Understanding the government contracting landscape and current trends and legislation can be very helpful in planning and adjusting your focus to take advantage of emerging services and focus in the industry.
The Modernizing Government Technology Act (MGT) of 2017 Will Influence IT Procurement
Part of the 2018 National Defense Authorization Act has the goal of improving federal technology by providing technical expertise and financial resources to agencies. The MGT will allow agencies to invest in modern technology solutions to save taxpayer dollars, secure sensitive data and systems, and improve service delivery to the public. There are two primary provisions to address these needs:
- The authorization of all CFO Act agencies to establish IT Working Capital Funds (WCF)
- Establishing a centralized Technology Modernization Fund (TMF) and Technology Modernization Board (TMB)
The priorities for spending will be on IT services and products that reduce risks, improve efficiency, cut costs and remove duplicate programs.
Contractors offering the following services should see more opportunity, as they will likely be emphasized:
- Shared Services
- Data Center Consolidation
- Cloud Migration
- Agile Development
- Commercial off-the-shelf software
Contractors that can that supplement innovative yet underfunded programs or that upgrade legacy systems are ideal candidates to earn modernization monies.
Additional flexibility is gained by offering additional funds for long-term investments and allowing three years to put the money on contracts for both the individual agencies and the General Services Administration (GSA).
This allows agencies to save money across years for the services and products that will work best for the agency rather than being forced to spend the dollars within the fiscal year. The three-year dollars could result in a spending surge for IT after three years rather than an annual Q4 spending spree.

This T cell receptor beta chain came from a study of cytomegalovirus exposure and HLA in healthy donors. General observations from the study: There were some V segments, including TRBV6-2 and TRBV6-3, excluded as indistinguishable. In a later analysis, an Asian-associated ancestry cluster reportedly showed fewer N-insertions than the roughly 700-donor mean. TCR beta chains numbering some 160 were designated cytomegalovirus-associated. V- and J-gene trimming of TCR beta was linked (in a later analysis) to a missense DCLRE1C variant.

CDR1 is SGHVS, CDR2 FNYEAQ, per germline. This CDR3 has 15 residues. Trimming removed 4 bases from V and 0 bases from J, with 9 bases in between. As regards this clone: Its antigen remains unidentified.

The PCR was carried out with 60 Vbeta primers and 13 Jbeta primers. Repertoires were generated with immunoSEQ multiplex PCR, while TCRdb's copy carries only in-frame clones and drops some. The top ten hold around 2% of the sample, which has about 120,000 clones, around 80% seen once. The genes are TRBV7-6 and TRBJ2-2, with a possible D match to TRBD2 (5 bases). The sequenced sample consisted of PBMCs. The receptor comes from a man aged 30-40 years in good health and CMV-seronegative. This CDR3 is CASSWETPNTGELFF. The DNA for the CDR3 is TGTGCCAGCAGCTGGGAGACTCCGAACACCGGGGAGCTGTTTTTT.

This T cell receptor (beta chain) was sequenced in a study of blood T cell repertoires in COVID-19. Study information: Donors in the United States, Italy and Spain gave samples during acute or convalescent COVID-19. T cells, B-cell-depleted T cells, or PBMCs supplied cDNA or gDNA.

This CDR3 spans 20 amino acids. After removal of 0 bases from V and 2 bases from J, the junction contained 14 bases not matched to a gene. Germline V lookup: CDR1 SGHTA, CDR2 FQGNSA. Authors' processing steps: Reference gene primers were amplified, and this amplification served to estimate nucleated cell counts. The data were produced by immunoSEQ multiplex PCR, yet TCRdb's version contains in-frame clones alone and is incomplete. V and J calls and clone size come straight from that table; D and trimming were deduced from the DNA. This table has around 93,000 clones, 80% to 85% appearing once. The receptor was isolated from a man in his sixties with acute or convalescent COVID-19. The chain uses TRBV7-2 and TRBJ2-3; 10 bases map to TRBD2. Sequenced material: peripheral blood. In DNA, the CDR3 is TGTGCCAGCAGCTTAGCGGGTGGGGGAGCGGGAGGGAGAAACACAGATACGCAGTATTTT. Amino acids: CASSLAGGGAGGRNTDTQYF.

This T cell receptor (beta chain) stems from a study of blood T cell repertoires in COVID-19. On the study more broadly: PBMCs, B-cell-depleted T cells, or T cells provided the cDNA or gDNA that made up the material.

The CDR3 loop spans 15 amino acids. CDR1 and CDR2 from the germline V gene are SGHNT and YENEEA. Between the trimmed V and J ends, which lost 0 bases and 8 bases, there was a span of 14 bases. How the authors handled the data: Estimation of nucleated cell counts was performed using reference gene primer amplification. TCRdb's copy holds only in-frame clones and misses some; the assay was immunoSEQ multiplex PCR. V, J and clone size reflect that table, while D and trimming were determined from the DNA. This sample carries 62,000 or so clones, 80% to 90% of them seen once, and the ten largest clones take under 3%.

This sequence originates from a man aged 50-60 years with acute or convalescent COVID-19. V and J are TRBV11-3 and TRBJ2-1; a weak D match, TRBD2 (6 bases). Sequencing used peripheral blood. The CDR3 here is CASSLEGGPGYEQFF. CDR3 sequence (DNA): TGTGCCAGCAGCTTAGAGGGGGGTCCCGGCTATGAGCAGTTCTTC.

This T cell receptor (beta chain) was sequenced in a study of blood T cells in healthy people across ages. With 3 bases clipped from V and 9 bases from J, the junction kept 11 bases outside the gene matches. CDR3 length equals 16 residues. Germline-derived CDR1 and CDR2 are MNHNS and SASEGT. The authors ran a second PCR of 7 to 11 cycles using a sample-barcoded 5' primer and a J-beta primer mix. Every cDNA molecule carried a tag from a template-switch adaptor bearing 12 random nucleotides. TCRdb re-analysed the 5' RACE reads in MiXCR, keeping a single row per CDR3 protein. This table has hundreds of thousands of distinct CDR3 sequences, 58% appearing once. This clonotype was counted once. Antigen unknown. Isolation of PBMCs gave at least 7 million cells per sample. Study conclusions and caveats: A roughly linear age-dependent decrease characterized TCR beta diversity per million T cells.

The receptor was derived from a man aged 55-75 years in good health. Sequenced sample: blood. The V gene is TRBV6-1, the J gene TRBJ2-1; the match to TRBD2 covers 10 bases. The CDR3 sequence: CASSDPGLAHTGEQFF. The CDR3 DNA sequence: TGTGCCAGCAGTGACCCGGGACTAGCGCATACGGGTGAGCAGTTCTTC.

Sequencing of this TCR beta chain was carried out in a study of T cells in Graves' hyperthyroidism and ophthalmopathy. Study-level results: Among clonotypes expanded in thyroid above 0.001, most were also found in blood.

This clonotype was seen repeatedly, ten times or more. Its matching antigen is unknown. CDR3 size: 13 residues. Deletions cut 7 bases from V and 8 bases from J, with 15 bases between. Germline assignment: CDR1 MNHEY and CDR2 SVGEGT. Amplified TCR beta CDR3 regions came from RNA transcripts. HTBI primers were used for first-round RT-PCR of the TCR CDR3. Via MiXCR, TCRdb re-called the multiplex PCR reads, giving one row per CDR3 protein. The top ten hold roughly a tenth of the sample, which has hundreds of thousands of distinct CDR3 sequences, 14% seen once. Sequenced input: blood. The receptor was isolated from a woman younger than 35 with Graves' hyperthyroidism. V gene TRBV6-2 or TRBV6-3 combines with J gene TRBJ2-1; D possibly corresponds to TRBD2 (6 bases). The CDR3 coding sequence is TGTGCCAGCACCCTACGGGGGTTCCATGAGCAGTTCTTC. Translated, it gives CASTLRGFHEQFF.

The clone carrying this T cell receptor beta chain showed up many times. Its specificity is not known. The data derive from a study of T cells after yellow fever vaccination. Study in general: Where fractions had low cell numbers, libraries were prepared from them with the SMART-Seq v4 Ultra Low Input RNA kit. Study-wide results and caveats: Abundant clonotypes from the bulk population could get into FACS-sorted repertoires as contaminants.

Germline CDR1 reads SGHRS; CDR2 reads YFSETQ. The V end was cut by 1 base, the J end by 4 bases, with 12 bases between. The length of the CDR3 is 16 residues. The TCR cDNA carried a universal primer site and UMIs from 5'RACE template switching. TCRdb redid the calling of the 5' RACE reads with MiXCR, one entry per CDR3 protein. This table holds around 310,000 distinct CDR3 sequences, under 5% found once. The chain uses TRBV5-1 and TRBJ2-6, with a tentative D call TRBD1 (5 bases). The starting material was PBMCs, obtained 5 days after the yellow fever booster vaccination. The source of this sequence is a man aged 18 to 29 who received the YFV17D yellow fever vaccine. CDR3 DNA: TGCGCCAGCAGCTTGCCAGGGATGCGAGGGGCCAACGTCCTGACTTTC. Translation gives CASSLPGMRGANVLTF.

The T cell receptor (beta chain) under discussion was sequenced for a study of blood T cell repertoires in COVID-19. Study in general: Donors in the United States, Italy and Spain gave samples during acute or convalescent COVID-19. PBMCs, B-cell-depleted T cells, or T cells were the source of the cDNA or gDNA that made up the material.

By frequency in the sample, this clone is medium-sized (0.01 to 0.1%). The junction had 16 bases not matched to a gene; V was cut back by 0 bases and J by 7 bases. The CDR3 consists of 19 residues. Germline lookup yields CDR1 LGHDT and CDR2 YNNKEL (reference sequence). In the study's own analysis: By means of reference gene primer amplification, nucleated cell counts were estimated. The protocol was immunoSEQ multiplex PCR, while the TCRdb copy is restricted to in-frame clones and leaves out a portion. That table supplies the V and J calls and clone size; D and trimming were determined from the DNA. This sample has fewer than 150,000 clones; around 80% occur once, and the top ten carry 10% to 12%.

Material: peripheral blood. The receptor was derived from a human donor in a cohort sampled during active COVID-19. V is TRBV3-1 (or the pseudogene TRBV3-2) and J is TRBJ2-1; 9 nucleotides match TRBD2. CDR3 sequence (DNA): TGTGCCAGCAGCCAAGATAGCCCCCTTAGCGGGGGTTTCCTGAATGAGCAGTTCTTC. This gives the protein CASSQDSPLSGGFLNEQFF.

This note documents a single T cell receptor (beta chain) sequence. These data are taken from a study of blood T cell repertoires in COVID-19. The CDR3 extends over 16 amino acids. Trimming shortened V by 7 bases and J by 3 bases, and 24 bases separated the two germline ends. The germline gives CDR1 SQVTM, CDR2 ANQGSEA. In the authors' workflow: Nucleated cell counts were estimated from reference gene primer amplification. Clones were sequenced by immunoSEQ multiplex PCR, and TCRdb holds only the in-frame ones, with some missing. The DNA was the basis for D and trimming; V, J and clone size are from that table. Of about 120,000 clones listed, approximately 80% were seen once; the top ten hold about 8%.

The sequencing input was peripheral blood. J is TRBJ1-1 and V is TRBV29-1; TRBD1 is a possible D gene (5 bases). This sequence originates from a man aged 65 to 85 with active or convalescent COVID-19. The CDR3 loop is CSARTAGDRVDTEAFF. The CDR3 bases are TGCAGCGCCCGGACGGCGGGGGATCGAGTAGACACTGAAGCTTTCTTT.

Audit Services Will Be in Demand
While the government always requires consolidated financial statements and a prepared set of books, the Department of Defense (DOD) hasn’t been able to do so.
This isn’t a result of the DOD not being able to get a clean audit, but according to the Government Accountability Office, it’s that their statements can’t be audited because of their financial management problems.
The DOD began the arduous task of preparing an agency-wide financial audit for the first time ever in the fall of 2017. This has created a high demand for companies with auditing expertise. The potential for the demand should continue to follow up work in the years to come.
In 2018 1,200 audits conducted over 900 site visits to over 600 locations examining hundreds of thousands of items. The results were several organizations receiving clean audits, while other organizations new to the audit process received disclaimers that multiple issues needed to be fixed. The issues centered on inventory accuracy, property, and compliance pertaining to cybersecurity.
The most lucrative work remains in the Pentagon, but civilian agencies will play a role.
Department of Defense’s Use of “Other Transaction Authority” will Continue to Increase
“Other Transaction Authority” (OTA) refers to the streamlined procedures that agencies utilize to procure innovative prototypes or research, without the typical constraints of a standard contract. It allows for flexibility, speed, and accessibility in executing prototype and research programs. In 2017, the DOD spent a record high of $412 million on OTA contracting. That surge is significant compared to the $3.5 million spent in 2013.